- Funding: The total amount of funds available for these awards is approximately $4,000,000, in FY 2011, contingent upon receiving scientifically meritorious proposals. 10 awards are anticipated from this solicitation.
Awards will be for up to $250,000 in direct costs each year for five years, plus applicable Facilities and Administrative (F&A) costs to be determined at the time of award.
- Web: http://grants.nih.gov/grants/guide/rfa-files/RFA-RM-10-019.html
- Deadline: January 21, 2011
Substance Use and Abuse, Risky Decision Making and HIV/AIDS (R21)
- This FOA for R21 applications encourages exploratory, descriptive or hypothesis-generating research to understand the ways that people make decisions about engaging in behaviors that impact the risk of acquiring or transmitting HIV, or to adhere to treatments for HIV. Decision making processes may contribute to both substance use/abuse and other HIV acquisition or transmission risks. A better understanding of decision making processes in the context of brain neural networks and their associated functions would lead to the development of better strategies to reduce the frequency of HIV-risk behaviors. Therefore, this FOA encourages applications to study 1) cognitive, motivational or emotional mechanisms and/or 2) brain neuroendocrine and reinforcement systems that related to HIV-risk behaviors or treatment non-compliance. Interdisciplinary studies that incorporate approaches from psychology, economics, anthropology, sociology, decision sciences, neuroscience and computational modeling are encouraged. In no cases, should research involving animals be proposed. Such research would be considered non-responsive to this or the companion R01 and R03 FOAs. Mechanism of Support. This FOA will use the NIH Exploratory/Developmental (R21) award mechanism and runs in parallel with FOAs of identical scientific scope, PA-11-006, that encourages applications under the R01 and PA-11-008 that encourages applications under the R03 mechanism. Funds Available and Anticipated Number of Awards. Because the nature and scope of the proposed research will vary from application to application, it is anticipated that the size and duration of each award will also vary. The total amount awarded and the number of awards will depend upon quality, duration, and costs of the applications received.
- Web: http://grants.nih.gov/grants/guide/pa-files/PA-11-007.html
- Deadline: February 16, 2011; June 16, 2011; October 16, 2011
- Expiration: January 7, 2014
Substance Use and Abuse, Risky Decision Making and HIV/AIDS (R21)
- This funding opportunity announcement (FOA) encourages applications from applicant organizations that propose creative and innovative programs that focus on the development of science education for K-12 students in research areas directly relevant to the mission of NIAID. It is expected that these education programs will provide national outreach to students directly or through their teachers, using (approaches/metrics/methods) whose success can be measured. The NIH Research Education (R25) grant mechanism is a flexible and specialized mechanism designed to foster the development/training of biomedical, behavioral, and clinical researchers through creative and innovative science education programs.The overall goals of the NIAID in developing science literacy enhancing education programs are: 1) to provide and increase public education and outreach on NIAID-funded research to diverse audiences; 2) to raise awareness of scientific method and the availability of careers in the biomedical sciences among K-12, 3) to encourage the integration of the NIAID scientific mission areas as stated in our strategic plan http://www.niaid.nih.gov/about/whoweare/planningpriorities/Pages/default.aspx . in the day-to-day teaching of science at theK-12 level in the hope that the public at large will understand and appreciate the work of NIAID more fully.NIAID accepts R25 applications that propose new methods of training and curriculum development for K-12 teachers and/or students using innovative approaches with an outreach at a national level. The applicant organization should determine the nature of the program, state the specific goals for the program, and define specific measurable objectives. NIAID will seek applications that can provide evaluation of measureable outcomes for K-12 student education programs and teacher professional development. The NIH encourages all proposed programs to foster the participation of individuals from a diverse population base that include the participation of individuals currently underrepresented in the biomedical, clinical, behavioral, and social sciences such as persons from underrepresented racial and ethnic groups individuals from disadvantaged backgrounds ( socially, culturally, and economically), individuals with disabilities, and persons from underserved communities. Proposed projects for NIAID Science Education Awards may focus on any area of NIAID-funded basic, behavioral or clinical research and should have a national scope.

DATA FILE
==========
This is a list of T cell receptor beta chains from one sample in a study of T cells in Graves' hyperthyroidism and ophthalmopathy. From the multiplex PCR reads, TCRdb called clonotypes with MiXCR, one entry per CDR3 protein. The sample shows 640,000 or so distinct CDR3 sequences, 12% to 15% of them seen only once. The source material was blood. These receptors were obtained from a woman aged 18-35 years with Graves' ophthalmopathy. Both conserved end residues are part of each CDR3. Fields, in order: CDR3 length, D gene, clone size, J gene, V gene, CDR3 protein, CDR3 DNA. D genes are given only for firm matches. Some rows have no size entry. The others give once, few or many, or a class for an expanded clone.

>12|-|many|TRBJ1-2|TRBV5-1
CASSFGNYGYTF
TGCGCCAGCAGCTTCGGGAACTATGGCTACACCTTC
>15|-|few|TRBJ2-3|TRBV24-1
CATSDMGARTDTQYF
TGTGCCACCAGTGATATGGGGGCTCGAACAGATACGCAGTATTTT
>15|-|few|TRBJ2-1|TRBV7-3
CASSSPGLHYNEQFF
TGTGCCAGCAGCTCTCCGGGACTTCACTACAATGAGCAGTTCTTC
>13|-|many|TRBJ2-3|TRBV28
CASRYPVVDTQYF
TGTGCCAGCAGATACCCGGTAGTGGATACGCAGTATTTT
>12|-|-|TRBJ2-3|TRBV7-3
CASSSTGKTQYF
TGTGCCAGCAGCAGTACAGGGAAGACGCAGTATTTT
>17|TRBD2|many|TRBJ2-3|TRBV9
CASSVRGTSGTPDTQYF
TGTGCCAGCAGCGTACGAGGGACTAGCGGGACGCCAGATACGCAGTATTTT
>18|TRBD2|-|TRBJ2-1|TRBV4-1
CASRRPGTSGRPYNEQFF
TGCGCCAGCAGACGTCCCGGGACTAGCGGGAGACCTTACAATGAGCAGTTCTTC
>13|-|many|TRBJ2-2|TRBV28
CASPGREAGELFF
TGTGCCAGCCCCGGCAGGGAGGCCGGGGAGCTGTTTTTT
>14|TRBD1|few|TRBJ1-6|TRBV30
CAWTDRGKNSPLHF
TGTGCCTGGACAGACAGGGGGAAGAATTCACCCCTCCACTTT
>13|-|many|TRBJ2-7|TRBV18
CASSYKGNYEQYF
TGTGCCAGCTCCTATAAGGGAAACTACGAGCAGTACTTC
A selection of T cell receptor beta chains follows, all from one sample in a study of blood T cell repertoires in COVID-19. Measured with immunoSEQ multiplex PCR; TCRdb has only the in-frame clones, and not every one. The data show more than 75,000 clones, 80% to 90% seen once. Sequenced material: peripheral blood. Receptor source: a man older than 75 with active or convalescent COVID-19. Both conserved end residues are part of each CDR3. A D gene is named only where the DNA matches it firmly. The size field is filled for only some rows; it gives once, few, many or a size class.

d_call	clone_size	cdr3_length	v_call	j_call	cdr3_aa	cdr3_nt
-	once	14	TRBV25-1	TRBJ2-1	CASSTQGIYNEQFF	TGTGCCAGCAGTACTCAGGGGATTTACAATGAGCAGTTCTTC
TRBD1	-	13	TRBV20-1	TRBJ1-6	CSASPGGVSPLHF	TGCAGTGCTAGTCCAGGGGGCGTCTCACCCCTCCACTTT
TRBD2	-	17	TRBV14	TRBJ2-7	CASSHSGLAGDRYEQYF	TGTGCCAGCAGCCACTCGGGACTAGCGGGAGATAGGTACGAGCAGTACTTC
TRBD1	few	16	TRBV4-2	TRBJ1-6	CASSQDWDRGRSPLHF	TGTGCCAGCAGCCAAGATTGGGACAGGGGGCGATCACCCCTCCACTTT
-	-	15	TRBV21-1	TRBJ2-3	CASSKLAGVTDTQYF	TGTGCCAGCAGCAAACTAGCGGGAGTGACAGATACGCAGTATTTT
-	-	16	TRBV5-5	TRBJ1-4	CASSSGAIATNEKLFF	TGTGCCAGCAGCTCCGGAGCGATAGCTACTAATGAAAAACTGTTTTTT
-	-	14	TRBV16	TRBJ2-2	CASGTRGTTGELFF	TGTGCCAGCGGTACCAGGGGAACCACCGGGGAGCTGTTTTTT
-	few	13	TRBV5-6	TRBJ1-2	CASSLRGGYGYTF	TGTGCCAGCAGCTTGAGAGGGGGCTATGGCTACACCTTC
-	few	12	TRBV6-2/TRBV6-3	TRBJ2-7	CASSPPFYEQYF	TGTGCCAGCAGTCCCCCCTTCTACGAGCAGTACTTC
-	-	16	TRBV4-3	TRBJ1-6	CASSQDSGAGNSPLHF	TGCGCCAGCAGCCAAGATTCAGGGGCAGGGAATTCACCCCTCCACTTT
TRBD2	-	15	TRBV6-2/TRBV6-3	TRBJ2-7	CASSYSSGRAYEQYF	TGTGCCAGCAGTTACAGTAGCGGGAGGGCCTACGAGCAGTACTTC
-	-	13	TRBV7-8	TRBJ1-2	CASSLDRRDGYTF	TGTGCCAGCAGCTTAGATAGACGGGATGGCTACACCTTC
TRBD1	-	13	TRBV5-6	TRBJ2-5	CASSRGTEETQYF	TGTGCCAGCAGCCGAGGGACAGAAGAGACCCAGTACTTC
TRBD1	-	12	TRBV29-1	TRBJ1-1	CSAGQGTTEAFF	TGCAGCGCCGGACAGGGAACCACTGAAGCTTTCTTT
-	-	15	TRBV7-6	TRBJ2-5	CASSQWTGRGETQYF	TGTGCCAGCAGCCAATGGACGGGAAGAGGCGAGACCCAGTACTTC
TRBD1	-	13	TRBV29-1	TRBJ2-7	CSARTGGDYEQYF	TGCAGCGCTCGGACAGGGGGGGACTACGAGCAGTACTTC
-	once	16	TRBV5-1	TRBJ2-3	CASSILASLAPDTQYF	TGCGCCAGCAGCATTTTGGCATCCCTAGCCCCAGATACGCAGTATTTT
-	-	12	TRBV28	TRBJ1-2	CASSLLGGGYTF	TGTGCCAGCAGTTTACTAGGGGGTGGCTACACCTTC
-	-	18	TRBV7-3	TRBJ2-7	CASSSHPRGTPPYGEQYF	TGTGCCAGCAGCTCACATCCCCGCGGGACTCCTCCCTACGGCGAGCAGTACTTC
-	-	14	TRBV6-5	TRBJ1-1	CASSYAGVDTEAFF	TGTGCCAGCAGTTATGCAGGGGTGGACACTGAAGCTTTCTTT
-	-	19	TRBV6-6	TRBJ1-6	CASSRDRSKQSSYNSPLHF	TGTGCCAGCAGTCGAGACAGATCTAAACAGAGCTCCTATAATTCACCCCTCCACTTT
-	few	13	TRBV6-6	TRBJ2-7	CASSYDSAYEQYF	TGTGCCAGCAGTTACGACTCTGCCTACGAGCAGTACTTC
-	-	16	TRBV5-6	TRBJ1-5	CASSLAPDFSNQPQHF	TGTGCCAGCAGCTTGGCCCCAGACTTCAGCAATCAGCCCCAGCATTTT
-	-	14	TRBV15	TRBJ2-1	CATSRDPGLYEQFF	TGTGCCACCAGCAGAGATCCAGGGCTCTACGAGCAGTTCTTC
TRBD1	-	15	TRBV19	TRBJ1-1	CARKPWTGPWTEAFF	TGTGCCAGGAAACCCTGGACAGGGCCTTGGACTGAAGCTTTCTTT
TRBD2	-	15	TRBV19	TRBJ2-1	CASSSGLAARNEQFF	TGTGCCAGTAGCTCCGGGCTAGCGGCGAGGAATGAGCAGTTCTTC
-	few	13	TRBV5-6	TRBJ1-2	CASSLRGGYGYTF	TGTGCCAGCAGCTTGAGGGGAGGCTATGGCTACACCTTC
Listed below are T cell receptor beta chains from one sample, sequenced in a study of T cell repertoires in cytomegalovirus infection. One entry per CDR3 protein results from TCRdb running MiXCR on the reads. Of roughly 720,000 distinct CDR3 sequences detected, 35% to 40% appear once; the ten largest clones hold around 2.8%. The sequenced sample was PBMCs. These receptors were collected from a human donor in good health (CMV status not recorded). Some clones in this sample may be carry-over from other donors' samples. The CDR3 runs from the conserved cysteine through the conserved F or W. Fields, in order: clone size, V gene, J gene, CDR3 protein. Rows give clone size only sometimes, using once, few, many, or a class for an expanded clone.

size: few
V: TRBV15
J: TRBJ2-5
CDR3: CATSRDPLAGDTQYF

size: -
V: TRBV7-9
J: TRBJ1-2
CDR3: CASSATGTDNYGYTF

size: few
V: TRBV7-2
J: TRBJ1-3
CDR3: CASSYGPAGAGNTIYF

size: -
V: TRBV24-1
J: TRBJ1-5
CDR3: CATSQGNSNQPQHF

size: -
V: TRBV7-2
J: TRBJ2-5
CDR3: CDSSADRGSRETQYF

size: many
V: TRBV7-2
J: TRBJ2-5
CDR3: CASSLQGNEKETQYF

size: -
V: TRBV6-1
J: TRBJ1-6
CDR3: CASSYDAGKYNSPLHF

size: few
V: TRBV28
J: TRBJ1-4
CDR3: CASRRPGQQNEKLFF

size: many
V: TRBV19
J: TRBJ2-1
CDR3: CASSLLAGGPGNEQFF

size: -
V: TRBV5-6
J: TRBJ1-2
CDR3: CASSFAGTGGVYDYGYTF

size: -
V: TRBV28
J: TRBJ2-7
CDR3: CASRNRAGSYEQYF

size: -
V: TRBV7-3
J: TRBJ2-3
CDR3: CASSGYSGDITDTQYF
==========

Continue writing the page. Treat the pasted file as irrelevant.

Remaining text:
- Funding: Although the size of award may vary with the scope of the research education program application, the total direct costs are limited to $175,000 annually. The total project period for an application submitted in response to this funding opportunity may not exceed 5 years.
- Web: http://grants.nih.gov/grants/guide/pa-files/PAR-11-086.html
- Deadline: January 7, 2014
|DEPARTMENT OF COMMERCE
Environmental Literacy Grants for Formal K-12 Education